Houston -- OK, so it wasn't the greatest day in Final Four history. It might have been the worst. North Carolina beat Syracuse 83-66, and that was the closer of the semifinals. Earlier, Villanova dispatched Oklahoma 95-51, which shattered the margin-of-victory standard in a Final Four game.
So: Two games decided by 61 points. Anything special you'd really like to read about these two? No? Good.
If there was any benefit stemming from Saturday's semis, it was this: Two teams that didn't quite belong were eliminated. Oklahoma was a No. 2 seed, but it was so 3-point-oriented that it would have had no chance against Carolina had it beaten Villanova. The Wildcats, by way of contrast, have a chance.
As for Syracuse: It was the first No. 10 seed to make a Final Four, and it got here by beating a No. 7, a No. 15, a No. 11 -- and No. 1 Virginia with a late run fueled by a press that Jim Boeheim conceded has been mostly terrible. That the Orange had outstayed their welcome was revealed by this stat:
With 13:37 to play, North Carolina led by 16 points and had made 53 percent of its shots -- despite not hitting a single 3-pointer. (It was 0-for-11 on treys at that moment; it would finish 4-for-17.) Boeheim's staple 2-3 zone had been pierced so surgically that the 3-pointer was rendered superfluous. Of the Tar Heels' first 36 2-point shots, it made 24. That's 66.7 percent.
This was Boeheim afterward: "I'm going to be like a football coach now. I'm going to have to look at the tapes more closely to figure out how we got here because I'm not really sure. And I have looked at the tapes. I'm still not quite sure."
Carolina's three starting big men -- Kennedy Meeks, Brice Johnson and Justin Jackson -- scored 47 points and made 19 of 32 shots. Carolina's reserve big men -- Isaiah Hicks and Joel James -- scored 10 points and made 5 of 7 shots. That's 57 points on 61.5 percent shooting just from the inside guys. (Also 27 rebounds.) That's domination of a sort the Syracuse zone is supposed to prevent.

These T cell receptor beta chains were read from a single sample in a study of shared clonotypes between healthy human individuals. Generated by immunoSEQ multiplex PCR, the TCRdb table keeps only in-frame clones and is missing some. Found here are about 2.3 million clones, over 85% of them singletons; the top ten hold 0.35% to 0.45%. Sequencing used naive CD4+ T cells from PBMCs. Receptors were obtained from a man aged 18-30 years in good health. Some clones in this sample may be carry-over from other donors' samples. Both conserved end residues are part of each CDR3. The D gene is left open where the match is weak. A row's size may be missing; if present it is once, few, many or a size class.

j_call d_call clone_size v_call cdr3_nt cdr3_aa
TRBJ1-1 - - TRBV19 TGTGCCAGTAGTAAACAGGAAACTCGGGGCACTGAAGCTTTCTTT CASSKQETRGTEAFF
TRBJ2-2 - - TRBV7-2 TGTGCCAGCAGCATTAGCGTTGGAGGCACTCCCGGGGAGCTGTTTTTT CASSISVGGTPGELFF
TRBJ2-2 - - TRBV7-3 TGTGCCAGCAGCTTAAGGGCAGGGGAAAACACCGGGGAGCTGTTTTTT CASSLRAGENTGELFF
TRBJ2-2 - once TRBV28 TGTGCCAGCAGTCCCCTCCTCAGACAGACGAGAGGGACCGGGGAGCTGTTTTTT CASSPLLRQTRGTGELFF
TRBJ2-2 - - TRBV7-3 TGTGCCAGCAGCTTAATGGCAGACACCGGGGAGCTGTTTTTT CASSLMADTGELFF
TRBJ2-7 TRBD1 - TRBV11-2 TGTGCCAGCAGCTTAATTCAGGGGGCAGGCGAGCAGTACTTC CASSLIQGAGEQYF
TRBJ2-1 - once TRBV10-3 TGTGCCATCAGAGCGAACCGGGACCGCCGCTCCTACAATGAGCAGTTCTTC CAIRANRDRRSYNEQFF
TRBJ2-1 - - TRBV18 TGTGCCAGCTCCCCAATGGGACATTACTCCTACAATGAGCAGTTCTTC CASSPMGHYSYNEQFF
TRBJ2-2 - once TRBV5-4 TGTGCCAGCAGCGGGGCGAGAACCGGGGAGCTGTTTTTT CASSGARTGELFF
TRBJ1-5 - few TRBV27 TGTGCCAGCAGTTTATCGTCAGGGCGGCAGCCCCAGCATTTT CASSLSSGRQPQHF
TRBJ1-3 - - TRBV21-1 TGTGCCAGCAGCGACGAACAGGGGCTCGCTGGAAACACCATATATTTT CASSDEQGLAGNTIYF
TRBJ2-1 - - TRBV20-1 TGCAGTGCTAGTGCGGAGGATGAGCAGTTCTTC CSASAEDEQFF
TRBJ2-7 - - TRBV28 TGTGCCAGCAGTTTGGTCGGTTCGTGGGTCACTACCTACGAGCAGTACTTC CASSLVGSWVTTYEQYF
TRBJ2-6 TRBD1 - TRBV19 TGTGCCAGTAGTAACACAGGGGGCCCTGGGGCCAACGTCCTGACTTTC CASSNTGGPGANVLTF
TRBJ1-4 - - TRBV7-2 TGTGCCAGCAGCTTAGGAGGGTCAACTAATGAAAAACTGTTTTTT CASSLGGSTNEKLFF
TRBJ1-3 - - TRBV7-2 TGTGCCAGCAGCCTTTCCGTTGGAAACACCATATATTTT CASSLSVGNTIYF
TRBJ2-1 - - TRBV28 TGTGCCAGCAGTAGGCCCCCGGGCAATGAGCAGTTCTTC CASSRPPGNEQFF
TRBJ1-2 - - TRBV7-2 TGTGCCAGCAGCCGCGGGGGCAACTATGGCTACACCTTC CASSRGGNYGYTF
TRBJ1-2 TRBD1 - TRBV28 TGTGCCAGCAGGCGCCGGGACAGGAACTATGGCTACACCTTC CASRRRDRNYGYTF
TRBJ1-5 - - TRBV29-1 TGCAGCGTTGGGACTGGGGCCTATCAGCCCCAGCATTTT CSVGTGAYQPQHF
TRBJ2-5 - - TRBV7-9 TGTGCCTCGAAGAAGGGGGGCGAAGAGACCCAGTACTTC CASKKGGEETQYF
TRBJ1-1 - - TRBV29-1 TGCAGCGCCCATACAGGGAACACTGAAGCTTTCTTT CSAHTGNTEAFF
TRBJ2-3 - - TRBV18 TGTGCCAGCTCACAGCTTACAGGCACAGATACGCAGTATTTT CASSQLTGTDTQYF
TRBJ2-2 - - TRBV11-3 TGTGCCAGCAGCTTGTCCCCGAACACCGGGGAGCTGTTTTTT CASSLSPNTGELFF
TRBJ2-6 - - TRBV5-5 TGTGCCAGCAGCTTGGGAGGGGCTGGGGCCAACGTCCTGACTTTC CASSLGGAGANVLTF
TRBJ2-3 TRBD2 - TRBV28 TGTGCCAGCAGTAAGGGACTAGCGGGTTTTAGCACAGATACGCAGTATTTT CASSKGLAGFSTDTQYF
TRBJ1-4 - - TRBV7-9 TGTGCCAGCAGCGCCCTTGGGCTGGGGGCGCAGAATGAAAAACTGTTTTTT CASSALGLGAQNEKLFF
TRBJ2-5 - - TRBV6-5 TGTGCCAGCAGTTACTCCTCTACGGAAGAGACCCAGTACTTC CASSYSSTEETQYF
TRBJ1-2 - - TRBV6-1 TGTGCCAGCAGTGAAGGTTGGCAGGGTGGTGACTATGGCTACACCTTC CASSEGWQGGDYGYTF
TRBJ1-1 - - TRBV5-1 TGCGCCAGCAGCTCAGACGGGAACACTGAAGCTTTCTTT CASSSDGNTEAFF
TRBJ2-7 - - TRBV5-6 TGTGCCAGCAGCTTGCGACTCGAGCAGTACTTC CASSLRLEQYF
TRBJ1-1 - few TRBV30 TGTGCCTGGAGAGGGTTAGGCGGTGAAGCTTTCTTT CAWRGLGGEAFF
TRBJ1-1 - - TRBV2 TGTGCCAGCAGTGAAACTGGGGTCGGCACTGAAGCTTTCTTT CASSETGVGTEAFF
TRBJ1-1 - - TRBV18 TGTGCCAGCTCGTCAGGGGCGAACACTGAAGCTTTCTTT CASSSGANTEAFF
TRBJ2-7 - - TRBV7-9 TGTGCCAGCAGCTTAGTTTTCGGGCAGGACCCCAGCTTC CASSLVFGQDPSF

With one game to go, the only question about Carolina is its path to the final: The highest seed it has faced was No. 5 Indiana. It got No. 6 Notre Dame in the East Regional final and then a No. 10 in the Final Four, and the Heels had already played those two ACC opponents twice apiece. Villanova will be new and different.
Villanova is better than anyone Carolina has seen in this tournament -- or all season. According to Ken Pomeroy's ratings , the Wildcats are No. 2 in offensive efficiency and No. 6 in defense. Villanova will do as Notre Dame tried to do: Spread the floor and make Carolina's big men switch and chase, and Nova is better underneath than the Irish were. That said ...
Carolina is so irresistible it probably won't matter. Carolina scored 50 points in the lane against Syracuse, and the Wildcats don't play much zone defense. Gerry McNamara, the former Orange star who's now a Boeheim assistant, scouted the first semifinal and noted that Villanova showed a zone only twice in the first 30 minutes against Oklahoma, both times on out-of-bounds plays. As tough as Nova is, can it guard Carolina man-to-man?
If the Heels weren't a great team for most of the regular season, they've become something close to one now. It's not inconceivable that they could lose -- a lesser Villanova team stunned one of the most imposing assemblages ever by making 78.6 percent of its shots on April Fools Day 1985 -- but it's far easier to envision Carolina winning.